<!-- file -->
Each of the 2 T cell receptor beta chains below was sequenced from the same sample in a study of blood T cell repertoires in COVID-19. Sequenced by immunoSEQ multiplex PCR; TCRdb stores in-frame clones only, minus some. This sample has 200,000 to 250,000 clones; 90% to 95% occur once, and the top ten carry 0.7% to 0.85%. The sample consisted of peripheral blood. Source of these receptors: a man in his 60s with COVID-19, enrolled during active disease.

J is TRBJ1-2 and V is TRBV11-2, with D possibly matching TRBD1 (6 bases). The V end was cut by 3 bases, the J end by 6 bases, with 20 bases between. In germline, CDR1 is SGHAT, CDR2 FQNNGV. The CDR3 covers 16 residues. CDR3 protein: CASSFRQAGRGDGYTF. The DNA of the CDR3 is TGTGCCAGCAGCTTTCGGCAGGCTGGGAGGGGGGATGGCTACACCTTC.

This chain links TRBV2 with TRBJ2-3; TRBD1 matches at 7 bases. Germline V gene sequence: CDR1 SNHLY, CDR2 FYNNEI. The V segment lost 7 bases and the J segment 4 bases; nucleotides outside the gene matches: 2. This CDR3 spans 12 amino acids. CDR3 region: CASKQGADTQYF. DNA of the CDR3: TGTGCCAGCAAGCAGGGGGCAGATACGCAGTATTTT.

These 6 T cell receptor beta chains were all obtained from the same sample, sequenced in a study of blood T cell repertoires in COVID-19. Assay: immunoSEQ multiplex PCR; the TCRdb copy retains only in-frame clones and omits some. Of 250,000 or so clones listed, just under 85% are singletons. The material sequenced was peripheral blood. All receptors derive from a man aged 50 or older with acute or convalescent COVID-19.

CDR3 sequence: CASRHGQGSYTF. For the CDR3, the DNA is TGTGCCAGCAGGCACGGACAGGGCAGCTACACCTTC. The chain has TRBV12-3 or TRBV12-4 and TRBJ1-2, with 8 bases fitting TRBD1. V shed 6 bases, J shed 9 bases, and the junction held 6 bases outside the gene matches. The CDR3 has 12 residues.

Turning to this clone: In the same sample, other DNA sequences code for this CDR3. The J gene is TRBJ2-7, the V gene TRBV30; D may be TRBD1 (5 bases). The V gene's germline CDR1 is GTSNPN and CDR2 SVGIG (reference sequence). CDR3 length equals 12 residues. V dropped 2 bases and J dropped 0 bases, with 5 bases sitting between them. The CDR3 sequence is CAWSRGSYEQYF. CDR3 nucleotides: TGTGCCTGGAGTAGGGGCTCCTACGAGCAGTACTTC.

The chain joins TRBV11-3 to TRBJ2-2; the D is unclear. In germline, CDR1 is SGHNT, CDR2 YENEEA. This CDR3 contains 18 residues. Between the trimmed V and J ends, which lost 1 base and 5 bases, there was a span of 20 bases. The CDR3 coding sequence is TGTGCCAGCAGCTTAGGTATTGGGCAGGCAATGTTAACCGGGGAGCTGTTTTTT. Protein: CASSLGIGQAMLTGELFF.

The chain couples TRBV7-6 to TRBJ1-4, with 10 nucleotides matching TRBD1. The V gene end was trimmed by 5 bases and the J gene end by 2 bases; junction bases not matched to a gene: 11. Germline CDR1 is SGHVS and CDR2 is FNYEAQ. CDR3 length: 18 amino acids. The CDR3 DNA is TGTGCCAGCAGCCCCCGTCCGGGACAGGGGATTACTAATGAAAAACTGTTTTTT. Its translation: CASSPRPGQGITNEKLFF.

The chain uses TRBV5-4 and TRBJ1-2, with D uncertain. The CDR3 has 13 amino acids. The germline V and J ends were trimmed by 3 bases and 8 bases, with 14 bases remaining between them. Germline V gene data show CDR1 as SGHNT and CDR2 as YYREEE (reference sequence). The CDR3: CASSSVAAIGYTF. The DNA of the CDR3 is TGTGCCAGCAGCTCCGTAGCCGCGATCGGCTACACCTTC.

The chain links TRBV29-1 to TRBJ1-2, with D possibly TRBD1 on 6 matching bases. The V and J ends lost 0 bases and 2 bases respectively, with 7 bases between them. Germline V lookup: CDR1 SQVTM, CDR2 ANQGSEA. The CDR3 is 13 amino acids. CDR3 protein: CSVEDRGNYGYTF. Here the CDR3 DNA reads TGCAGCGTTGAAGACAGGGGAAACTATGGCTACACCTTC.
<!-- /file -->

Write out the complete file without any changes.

Each of the 2 T cell receptor beta chains below was sequenced from the same sample in a study of blood T cell repertoires in COVID-19. Sequenced by immunoSEQ multiplex PCR; TCRdb stores in-frame clones only, minus some. This sample has 200,000 to 250,000 clones; 90% to 95% occur once, and the top ten carry 0.7% to 0.85%. The sample consisted of peripheral blood. Source of these receptors: a man in his 60s with COVID-19, enrolled during active disease.

J is TRBJ1-2 and V is TRBV11-2, with D possibly matching TRBD1 (6 bases). The V end was cut by 3 bases, the J end by 6 bases, with 20 bases between. In germline, CDR1 is SGHAT, CDR2 FQNNGV. The CDR3 covers 16 residues. CDR3 protein: CASSFRQAGRGDGYTF. The DNA of the CDR3 is TGTGCCAGCAGCTTTCGGCAGGCTGGGAGGGGGGATGGCTACACCTTC.

This chain links TRBV2 with TRBJ2-3; TRBD1 matches at 7 bases. Germline V gene sequence: CDR1 SNHLY, CDR2 FYNNEI. The V segment lost 7 bases and the J segment 4 bases; nucleotides outside the gene matches: 2. This CDR3 spans 12 amino acids. CDR3 region: CASKQGADTQYF. DNA of the CDR3: TGTGCCAGCAAGCAGGGGGCAGATACGCAGTATTTT.

These 6 T cell receptor beta chains were all obtained from the same sample, sequenced in a study of blood T cell repertoires in COVID-19. Assay: immunoSEQ multiplex PCR; the TCRdb copy retains only in-frame clones and omits some. Of 250,000 or so clones listed, just under 85% are singletons. The material sequenced was peripheral blood. All receptors derive from a man aged 50 or older with acute or convalescent COVID-19.

CDR3 sequence: CASRHGQGSYTF. For the CDR3, the DNA is TGTGCCAGCAGGCACGGACAGGGCAGCTACACCTTC. The chain has TRBV12-3 or TRBV12-4 and TRBJ1-2, with 8 bases fitting TRBD1. V shed 6 bases, J shed 9 bases, and the junction held 6 bases outside the gene matches. The CDR3 has 12 residues.

Turning to this clone: In the same sample, other DNA sequences code for this CDR3. The J gene is TRBJ2-7, the V gene TRBV30; D may be TRBD1 (5 bases). The V gene's germline CDR1 is GTSNPN and CDR2 SVGIG (reference sequence). CDR3 length equals 12 residues. V dropped 2 bases and J dropped 0 bases, with 5 bases sitting between them. The CDR3 sequence is CAWSRGSYEQYF. CDR3 nucleotides: TGTGCCTGGAGTAGGGGCTCCTACGAGCAGTACTTC.

The chain joins TRBV11-3 to TRBJ2-2; the D is unclear. In germline, CDR1 is SGHNT, CDR2 YENEEA. This CDR3 contains 18 residues. Between the trimmed V and J ends, which lost 1 base and 5 bases, there was a span of 20 bases. The CDR3 coding sequence is TGTGCCAGCAGCTTAGGTATTGGGCAGGCAATGTTAACCGGGGAGCTGTTTTTT. Protein: CASSLGIGQAMLTGELFF.

The chain couples TRBV7-6 to TRBJ1-4, with 10 nucleotides matching TRBD1. The V gene end was trimmed by 5 bases and the J gene end by 2 bases; junction bases not matched to a gene: 11. Germline CDR1 is SGHVS and CDR2 is FNYEAQ. CDR3 length: 18 amino acids. The CDR3 DNA is TGTGCCAGCAGCCCCCGTCCGGGACAGGGGATTACTAATGAAAAACTGTTTTTT. Its translation: CASSPRPGQGITNEKLFF.

The chain uses TRBV5-4 and TRBJ1-2, with D uncertain. The CDR3 has 13 amino acids. The germline V and J ends were trimmed by 3 bases and 8 bases, with 14 bases remaining between them. Germline V gene data show CDR1 as SGHNT and CDR2 as YYREEE (reference sequence). The CDR3: CASSSVAAIGYTF. The DNA of the CDR3 is TGTGCCAGCAGCTCCGTAGCCGCGATCGGCTACACCTTC.

The chain links TRBV29-1 to TRBJ1-2, with D possibly TRBD1 on 6 matching bases. The V and J ends lost 0 bases and 2 bases respectively, with 7 bases between them. Germline V lookup: CDR1 SQVTM, CDR2 ANQGSEA. The CDR3 is 13 amino acids. CDR3 protein: CSVEDRGNYGYTF. Here the CDR3 DNA reads TGCAGCGTTGAAGACAGGGGAAACTATGGCTACACCTTC.